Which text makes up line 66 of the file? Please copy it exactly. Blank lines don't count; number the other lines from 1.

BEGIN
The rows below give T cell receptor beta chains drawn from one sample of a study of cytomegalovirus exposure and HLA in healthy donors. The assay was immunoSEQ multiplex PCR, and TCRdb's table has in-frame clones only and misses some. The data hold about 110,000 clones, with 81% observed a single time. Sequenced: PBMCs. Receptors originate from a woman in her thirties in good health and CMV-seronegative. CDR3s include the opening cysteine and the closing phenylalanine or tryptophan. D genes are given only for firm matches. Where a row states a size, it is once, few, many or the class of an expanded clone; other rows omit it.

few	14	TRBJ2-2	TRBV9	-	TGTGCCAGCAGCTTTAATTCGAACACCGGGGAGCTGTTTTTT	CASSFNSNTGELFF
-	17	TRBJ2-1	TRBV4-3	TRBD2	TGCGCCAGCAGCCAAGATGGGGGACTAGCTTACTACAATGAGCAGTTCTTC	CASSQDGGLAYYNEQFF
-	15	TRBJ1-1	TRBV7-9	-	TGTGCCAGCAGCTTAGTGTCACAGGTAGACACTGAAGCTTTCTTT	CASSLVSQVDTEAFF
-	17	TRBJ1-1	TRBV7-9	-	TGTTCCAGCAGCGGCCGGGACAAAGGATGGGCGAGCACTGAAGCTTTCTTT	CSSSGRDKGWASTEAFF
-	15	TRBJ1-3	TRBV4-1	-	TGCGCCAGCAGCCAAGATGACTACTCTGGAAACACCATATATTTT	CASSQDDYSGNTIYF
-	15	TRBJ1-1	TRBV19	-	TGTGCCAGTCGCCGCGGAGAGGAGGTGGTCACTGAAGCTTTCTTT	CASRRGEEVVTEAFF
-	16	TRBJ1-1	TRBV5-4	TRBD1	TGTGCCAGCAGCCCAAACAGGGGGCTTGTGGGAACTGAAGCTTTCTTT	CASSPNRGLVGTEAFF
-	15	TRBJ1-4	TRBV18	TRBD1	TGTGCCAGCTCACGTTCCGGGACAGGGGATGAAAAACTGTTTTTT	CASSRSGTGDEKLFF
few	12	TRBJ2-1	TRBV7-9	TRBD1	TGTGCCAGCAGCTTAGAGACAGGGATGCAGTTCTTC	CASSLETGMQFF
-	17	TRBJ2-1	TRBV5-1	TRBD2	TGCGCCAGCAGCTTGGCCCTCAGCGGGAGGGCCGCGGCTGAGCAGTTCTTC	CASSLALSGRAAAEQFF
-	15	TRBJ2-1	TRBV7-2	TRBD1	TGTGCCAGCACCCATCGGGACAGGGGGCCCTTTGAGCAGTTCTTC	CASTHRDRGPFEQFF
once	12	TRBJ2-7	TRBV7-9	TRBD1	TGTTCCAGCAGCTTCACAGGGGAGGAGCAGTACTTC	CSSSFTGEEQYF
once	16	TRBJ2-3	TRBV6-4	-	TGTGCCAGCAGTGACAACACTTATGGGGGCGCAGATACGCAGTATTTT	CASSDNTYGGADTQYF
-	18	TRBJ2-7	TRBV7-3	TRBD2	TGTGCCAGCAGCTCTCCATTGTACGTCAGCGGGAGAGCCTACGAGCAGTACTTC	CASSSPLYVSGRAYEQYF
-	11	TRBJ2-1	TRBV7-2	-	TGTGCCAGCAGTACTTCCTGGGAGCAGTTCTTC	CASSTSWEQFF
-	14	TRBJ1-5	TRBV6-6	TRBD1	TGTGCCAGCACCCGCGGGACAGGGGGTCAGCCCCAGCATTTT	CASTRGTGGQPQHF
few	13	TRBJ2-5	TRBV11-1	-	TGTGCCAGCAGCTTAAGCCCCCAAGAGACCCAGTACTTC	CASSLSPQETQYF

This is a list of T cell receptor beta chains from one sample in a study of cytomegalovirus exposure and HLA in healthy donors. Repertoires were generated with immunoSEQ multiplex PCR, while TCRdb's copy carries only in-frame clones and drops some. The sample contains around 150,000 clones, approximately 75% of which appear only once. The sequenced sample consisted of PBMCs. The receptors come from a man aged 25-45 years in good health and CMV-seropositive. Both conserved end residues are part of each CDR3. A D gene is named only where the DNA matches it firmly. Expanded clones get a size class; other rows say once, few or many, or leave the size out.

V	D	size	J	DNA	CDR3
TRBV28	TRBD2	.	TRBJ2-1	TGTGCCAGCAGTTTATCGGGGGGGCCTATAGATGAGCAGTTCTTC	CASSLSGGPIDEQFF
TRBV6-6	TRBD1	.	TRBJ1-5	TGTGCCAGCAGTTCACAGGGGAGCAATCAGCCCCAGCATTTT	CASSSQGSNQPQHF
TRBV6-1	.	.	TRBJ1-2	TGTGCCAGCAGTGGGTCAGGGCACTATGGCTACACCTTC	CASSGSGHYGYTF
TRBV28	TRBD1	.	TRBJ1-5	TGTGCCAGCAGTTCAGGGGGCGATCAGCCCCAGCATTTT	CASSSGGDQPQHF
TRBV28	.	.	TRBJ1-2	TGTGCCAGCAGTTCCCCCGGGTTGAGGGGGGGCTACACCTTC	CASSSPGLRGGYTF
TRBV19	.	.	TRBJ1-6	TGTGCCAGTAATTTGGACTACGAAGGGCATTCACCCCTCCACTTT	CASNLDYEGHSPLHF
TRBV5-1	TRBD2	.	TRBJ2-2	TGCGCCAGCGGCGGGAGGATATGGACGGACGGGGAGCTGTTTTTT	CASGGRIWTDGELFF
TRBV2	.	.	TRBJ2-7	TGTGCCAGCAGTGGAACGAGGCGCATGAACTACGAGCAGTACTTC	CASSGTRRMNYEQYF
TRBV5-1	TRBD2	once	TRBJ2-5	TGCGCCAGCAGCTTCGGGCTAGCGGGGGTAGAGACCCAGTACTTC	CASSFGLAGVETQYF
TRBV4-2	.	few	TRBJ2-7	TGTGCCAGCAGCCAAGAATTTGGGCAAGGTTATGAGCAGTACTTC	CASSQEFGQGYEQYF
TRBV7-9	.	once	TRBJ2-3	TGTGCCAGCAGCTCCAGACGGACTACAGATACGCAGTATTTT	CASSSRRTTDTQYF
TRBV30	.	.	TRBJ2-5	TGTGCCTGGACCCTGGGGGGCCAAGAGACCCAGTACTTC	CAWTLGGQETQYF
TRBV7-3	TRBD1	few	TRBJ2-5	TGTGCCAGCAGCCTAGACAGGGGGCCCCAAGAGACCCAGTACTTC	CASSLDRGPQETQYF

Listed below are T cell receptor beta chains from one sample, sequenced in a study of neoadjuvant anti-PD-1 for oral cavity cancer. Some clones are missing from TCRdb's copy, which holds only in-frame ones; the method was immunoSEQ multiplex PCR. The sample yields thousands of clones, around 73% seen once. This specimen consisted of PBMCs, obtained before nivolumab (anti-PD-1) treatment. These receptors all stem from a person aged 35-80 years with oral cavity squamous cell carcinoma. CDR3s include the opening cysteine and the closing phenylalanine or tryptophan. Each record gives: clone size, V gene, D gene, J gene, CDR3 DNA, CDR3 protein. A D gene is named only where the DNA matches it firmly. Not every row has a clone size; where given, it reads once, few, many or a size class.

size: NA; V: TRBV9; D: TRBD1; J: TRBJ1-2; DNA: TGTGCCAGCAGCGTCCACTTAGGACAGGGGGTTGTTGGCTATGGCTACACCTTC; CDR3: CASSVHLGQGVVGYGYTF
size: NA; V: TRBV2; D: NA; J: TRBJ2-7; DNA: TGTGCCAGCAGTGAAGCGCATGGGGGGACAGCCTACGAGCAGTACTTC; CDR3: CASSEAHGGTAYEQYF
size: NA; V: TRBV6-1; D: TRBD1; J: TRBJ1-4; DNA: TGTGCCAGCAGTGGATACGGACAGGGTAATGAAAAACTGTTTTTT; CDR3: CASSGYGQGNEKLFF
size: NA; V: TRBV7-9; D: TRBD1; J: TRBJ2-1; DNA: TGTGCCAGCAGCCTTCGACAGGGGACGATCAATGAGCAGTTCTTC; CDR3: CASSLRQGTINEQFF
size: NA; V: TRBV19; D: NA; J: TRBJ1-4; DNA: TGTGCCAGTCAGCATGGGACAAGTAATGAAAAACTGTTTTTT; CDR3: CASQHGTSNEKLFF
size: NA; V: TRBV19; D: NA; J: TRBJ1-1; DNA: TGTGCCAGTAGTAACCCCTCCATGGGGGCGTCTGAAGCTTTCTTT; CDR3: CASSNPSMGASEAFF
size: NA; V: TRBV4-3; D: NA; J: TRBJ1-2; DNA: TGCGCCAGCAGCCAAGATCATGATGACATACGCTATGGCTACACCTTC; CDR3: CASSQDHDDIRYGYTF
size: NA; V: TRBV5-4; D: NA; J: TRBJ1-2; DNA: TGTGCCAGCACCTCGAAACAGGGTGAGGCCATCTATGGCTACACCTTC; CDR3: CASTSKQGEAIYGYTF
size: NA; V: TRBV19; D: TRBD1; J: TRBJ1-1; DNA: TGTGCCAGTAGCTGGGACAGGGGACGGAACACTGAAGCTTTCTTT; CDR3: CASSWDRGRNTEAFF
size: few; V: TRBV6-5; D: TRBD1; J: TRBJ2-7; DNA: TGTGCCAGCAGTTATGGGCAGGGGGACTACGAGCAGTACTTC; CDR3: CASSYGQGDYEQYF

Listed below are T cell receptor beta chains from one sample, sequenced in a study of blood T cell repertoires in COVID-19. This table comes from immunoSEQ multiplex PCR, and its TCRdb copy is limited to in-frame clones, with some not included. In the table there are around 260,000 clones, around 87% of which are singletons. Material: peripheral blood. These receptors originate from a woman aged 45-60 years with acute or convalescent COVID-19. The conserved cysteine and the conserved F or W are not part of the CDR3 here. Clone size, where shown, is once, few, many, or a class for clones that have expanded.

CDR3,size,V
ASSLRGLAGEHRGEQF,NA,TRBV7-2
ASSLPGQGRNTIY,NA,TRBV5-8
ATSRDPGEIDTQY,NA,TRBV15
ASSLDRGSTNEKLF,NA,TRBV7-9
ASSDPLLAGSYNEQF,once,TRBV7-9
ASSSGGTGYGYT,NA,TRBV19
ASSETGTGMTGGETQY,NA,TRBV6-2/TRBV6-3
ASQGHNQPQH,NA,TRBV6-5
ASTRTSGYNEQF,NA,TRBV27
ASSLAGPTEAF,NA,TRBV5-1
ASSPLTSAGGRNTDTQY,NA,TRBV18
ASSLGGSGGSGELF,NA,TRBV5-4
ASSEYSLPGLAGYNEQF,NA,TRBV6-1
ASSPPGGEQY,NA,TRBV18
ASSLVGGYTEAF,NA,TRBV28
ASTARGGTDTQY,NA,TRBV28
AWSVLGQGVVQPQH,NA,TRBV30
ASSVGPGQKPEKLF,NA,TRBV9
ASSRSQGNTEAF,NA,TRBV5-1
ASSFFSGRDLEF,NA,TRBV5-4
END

ASSFFSGRDLEF,NA,TRBV5-4